The solutions to today’s critical built-environment challenges are not always developed in construction planning rooms or architectural huddles.
In what may well have been the first exposure of many to the concept of biomimicry, delegates attending the June 7 Land and Development Conference held in Toronto learned from panellist Jamie Miller that many of today’s problems can be addressed through a framework of solutions taken directly from the natural world.
Miller is the director of biomimicry with Toronto’s B+H Architects.
“The more energy we put into separating built environments from natural environments, the more we’re disrupting the natural environment, the more we’re perpetuating climate change,” said Miller, one of three experts assembled for a session billed as Innovation in Project Design, Delivery and Building Operations.
Instead, he said, consider that “maybe humans don’t have the best ideas right now. What if we looked at the other millions of species on the planet who have been around a lot longer to teach us how to do something?”
The other panellists were Arie Barendrecht, CEO of WiredScore, which is a digital connectivity rating system for real estate, and Hugh Clark, executive vice-president for development with Allied Properties REIT. The moderator was Brandon Donnelly, managing director of development for Slate Asset Management.
Some of the solutions derived from biomimicry that Miller has been involved in are relatively familiar, such as creating ecologically sensitive zones, returning properties to wetlands or building a wastewater garden, all proposals to counter flooding offered to a Metis nation client in Alberta.
And some proposals are more far out, such as when he was involved in a project that attempted to develop a material that mimicked the properties of elephant hides for a client in India.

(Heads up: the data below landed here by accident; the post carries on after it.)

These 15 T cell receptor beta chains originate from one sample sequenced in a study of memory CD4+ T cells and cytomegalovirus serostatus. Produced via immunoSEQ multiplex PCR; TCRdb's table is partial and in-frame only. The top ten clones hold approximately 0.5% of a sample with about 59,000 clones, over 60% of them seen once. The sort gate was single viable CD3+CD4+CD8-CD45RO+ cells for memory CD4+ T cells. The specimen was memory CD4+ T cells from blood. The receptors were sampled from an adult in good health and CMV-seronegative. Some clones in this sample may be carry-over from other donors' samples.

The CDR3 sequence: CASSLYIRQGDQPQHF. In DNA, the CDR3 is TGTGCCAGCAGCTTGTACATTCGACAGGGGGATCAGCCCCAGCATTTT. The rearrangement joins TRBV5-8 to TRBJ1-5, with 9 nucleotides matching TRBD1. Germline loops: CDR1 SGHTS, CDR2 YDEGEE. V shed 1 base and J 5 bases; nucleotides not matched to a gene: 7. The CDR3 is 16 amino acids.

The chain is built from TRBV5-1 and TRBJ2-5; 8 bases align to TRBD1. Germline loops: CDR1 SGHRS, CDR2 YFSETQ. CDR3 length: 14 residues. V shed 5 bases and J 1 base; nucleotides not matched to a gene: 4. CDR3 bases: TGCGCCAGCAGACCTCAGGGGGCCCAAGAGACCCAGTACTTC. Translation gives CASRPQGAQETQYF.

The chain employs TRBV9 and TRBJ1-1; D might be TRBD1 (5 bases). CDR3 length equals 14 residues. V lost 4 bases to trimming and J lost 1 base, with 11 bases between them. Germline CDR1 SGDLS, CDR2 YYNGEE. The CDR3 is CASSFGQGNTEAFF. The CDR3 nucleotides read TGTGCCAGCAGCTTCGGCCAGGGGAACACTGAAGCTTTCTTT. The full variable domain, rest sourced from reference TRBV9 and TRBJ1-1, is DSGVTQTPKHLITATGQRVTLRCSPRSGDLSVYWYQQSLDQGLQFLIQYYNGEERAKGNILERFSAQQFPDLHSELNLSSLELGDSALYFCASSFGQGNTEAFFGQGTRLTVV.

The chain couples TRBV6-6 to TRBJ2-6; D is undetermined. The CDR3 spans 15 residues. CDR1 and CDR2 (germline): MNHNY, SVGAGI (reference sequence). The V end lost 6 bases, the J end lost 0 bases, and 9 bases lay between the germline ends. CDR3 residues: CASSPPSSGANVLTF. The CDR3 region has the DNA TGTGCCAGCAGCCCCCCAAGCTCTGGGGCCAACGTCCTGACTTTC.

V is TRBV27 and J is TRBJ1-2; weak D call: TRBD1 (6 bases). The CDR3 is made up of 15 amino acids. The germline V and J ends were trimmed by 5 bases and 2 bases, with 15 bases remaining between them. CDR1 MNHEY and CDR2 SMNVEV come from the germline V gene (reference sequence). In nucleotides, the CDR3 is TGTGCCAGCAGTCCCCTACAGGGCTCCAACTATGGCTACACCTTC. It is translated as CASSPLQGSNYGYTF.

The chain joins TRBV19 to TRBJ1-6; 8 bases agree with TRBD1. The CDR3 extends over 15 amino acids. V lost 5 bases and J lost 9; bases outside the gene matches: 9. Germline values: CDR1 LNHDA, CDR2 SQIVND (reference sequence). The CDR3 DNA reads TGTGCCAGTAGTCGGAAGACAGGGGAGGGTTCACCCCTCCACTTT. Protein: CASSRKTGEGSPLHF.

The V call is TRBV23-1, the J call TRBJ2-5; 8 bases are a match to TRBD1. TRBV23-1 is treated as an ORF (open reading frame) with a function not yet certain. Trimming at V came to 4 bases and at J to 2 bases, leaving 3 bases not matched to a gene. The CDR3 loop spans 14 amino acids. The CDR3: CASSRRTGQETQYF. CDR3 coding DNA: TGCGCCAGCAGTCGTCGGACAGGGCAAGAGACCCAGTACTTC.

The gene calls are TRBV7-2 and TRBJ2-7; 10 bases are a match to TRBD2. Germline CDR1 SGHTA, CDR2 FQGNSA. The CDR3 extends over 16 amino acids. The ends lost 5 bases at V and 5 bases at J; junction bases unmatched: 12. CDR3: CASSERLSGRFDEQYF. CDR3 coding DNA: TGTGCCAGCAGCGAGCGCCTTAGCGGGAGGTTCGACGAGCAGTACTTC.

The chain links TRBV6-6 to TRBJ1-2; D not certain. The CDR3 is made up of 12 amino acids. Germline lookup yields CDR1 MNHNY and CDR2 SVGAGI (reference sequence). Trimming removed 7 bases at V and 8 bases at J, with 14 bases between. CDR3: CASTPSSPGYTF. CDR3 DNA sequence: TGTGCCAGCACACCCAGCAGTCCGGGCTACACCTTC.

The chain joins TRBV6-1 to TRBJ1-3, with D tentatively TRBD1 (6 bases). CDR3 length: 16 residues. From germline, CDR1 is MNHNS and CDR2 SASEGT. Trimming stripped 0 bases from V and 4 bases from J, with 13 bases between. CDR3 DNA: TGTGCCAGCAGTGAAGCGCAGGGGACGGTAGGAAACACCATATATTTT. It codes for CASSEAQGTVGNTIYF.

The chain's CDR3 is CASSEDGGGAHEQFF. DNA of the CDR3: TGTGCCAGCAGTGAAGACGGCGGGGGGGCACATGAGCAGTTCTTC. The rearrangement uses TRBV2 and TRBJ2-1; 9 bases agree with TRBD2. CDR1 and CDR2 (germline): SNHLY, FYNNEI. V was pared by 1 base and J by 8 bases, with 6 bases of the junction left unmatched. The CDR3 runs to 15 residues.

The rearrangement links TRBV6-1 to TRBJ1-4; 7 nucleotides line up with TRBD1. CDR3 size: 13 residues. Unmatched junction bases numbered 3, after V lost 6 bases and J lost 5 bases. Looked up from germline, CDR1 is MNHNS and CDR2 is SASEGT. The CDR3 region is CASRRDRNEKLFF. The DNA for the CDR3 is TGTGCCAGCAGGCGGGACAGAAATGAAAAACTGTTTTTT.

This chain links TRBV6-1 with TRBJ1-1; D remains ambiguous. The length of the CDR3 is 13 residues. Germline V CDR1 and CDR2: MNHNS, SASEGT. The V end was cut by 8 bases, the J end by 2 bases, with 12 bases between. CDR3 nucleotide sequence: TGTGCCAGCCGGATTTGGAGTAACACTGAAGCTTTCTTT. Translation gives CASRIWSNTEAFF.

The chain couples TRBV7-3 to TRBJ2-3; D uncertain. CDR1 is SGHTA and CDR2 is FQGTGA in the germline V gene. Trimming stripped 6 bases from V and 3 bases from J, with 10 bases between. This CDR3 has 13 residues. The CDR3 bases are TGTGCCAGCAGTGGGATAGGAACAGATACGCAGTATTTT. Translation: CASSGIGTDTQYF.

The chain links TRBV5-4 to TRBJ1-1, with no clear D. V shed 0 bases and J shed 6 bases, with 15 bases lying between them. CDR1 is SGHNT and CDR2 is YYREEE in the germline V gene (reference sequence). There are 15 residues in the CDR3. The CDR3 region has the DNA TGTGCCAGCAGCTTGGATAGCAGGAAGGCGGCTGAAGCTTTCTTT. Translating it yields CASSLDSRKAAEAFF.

That client, a landowner in Bengaluru, wanted to have his new home immersed in nature. Miller harnessed biomimicry, permaculture and ecological engineering to create a rammed earth primary structure and also copied termite mounds and forest canopies in addition to the elephant skins to create passive cooling for the home.
“It’s not a new idea, but it’s an idea whose time seems to be coming as we advance technologies, as we learn more about the genius of nature and as we figure out how to creatively apply that genius to the built environment,” explained Miller.
With many owners aiming to achieve high wellness scores to differentiate their projects from an earlier generation, biomimicry and biophilia are two solutions, Miller said.
“We’re trying to figure out what the tangible economic benefits are when you work in harmony with the land,” he said. “With biophilic design, which is really about bringing nature into the space, we know there’s benefits to your body and to your mind, you’re more productive. You have a slower heart rate.
“So you build a condo with biophilic design, you may have a happier tenant space, you may have a more productive tenant space.”
Barendrecht suggested proptech and smart buildings form a sector that is not only growing in relevance now but will become an imperative for owners over the next 10 years. Its value to owners is now beyond dispute.
“It’s become clear that some of the biggest challenges facing developers and landlords, whether it’s access to great connectivity, or the climate crisis, or health and wellness, these are all challenges that can be addressed and solved by technology in our buildings,” said Barendrecht.
Uptake is still uneven but more and more, owners are becoming familiar with the four outcomes of constructing smart buildings, he said: a sustainable building, an operationally efficient building, an inspirational experience delivered in the building, and a future-ready building.
“You’re delivering a place that will evolve, it’s dynamic and as it learns more about its users, it gets better,” said Barendrecht.
Clark, meanwhile, offered a take on why the development sector is not as innovative and productive as other sectors are – segmentation.
“Each trade is thinking, I’m just going to perfect what I do,” he explained, with one after another undertaking its assignment in a project without assuming a larger responsibility.
“I’d love to say we’re there, we figured it out,” said Clark. “But we’re not and really the question is how do we get there?”
Later he pointed to government mandates as one path towards greater efficiency, with Vancouver’s new building codes one example.
“They’re really stringent,” said Clark. “All of a sudden you have to upgrade all of your systems, otherwise, you will lose money. And so the rationale is there.”